Did Jeremy Corbyn make the most of Snapchat? Was Boris Johnson immune to the pitfalls of memes? Why is nobody wearing a tie?

Sky News and BuzzFeed broke the mould of general election coverage last night with Election Social, a bold new show built for digital audiences with a cast of some of the savviest and wittiest operators on the internet.

There were no politicians in sight besides the leaders looming large above the state-of-the-art set, with party spin swapped for some of the most insightful young political commentators – and input from the audience too.

Election Social boasted its very own set, separate from the main Sky News studio
Image:
Election Social boasted its very own set, separate from the main Sky News studio

Sitting confidently next to live streams of Fortnite and FIFA on Twitch, as well as on Twitter, Facebook and YouTube, Election Social was just as much about the viewers as those in the studio.

Besides, who needs to interview a cabinet minister when you have a direct line to a boozy election party? And why limit discussions to the exit poll when you can launch your own votes in real time?

There was even a 12 days of Christmas election advent calendar, starting with a manifesto magic money tree and topped off with 12 hecklers heckling.

Not that it was all just fun and games. Discussions about the prime minister’s memeability sound inherently ridiculous, but it’s a conversation befitting of the growing importance of digital when it comes to politics.

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“Boris Johnson comes with mockery pre-baked,” observed Sky’s technology correspondent Rowland Manthorpe, about the man whose time as London mayor made him something of a meme before memes were even a thing.

What could a politician who easily brushed off flattening a Japanese schoolboy while playing rugby have to fear from some pictures of Andrew Neill interviewing a fridge?



Michael Spicer on the Lib Dems ahead of the Election Social on Sky News.

Mr Johnson is an easy target for internet satire, not least from Room Next Door star Michael Spicer, who was able to produce three exclusive skits for Election Social as the PM served up material “on virtually a daily basis”.

Just when you thought he couldn’t possibly be ridiculed any further, a late online campaign video had some questioning their previously unquestionable love for Love Actually.

But as the New Statesman’s digital culture writer Sarah Manavis observed during the show: “You get a really inflated sense of who’s doing well and who isn’t on social media.”

Journalist Hussein Kesvani was on the same page, questioning whether “social media matters as much as people thought it did” given how the heavily-retweeted banter emanating from Jeremy Corbyn’s Twitter account failed to make much of an impact on voters.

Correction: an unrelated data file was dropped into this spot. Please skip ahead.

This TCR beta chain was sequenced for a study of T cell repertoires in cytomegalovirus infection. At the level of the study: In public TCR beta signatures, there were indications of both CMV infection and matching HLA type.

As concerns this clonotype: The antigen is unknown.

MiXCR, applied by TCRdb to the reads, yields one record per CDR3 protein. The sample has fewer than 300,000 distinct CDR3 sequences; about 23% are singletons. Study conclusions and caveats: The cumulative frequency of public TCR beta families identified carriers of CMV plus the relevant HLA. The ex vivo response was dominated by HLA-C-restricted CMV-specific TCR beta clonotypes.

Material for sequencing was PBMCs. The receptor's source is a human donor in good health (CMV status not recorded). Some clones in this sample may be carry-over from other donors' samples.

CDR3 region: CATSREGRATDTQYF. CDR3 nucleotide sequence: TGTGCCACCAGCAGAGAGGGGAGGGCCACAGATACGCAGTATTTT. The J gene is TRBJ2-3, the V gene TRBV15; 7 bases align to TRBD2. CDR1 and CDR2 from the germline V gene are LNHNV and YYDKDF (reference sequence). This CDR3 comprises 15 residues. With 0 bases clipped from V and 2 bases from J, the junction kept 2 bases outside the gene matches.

That may explain why the mood among some Election Social guests was rather mellow, as Sky News’ political correspondent Lewis Goodall revealed an exit poll that showed “Labour’s worst performance since 1935”.

With the “youthquake” of 2017 having boosted Labour to an unexpectedly decent result, a focus for the analysts was trying to explain why it had gone quite so badly this time round.

No politicians in sight... except those looming large in the background
Image:
No politicians in sight… except those looming large in the background

Journalist and broadcaster Kieran Yates said that while Mr Corbyn had excelled online two years ago, this time he failed to appeal to anyone beyond those who were already committed to voting for him.

Kenny Imafidon, a political commentator and social entrepreneur, said the Brexit focus of the election “starved conversation of things people actually care about”.

That Brexit focus was reflected in the social media campaign conducted by the Tories, and Emily Ashton, senior political correspondent at BuzzFeed UK, said the “Get Brexit Done” message was perfect for the digital battleground.

Few could argue that it’s more hashtaggable than #negotiateanewdealputitbacktothepeoplewithremainontheballotandthenimplementtheresultwithinsixmonths.



And while the emphatic victory for the Conservatives means there won’t be another UK general election for five years, many of these same issues will rear their head again for the US presidential election in 2020.

Peter Hamby, host of the Snapchat political show Good Luck America, told Election Social: “Advertisers, whether they are political or commercial, they have to go where the eyeballs are and they’re on the mobile screens.”

Until then, we turn our attention to digesting the results served up by the UK electorate.

Based on how active Election Social’s Twitch chatroom was, plenty of the post-match analysis may well find an unlikely home in a Fortnite stream near you.

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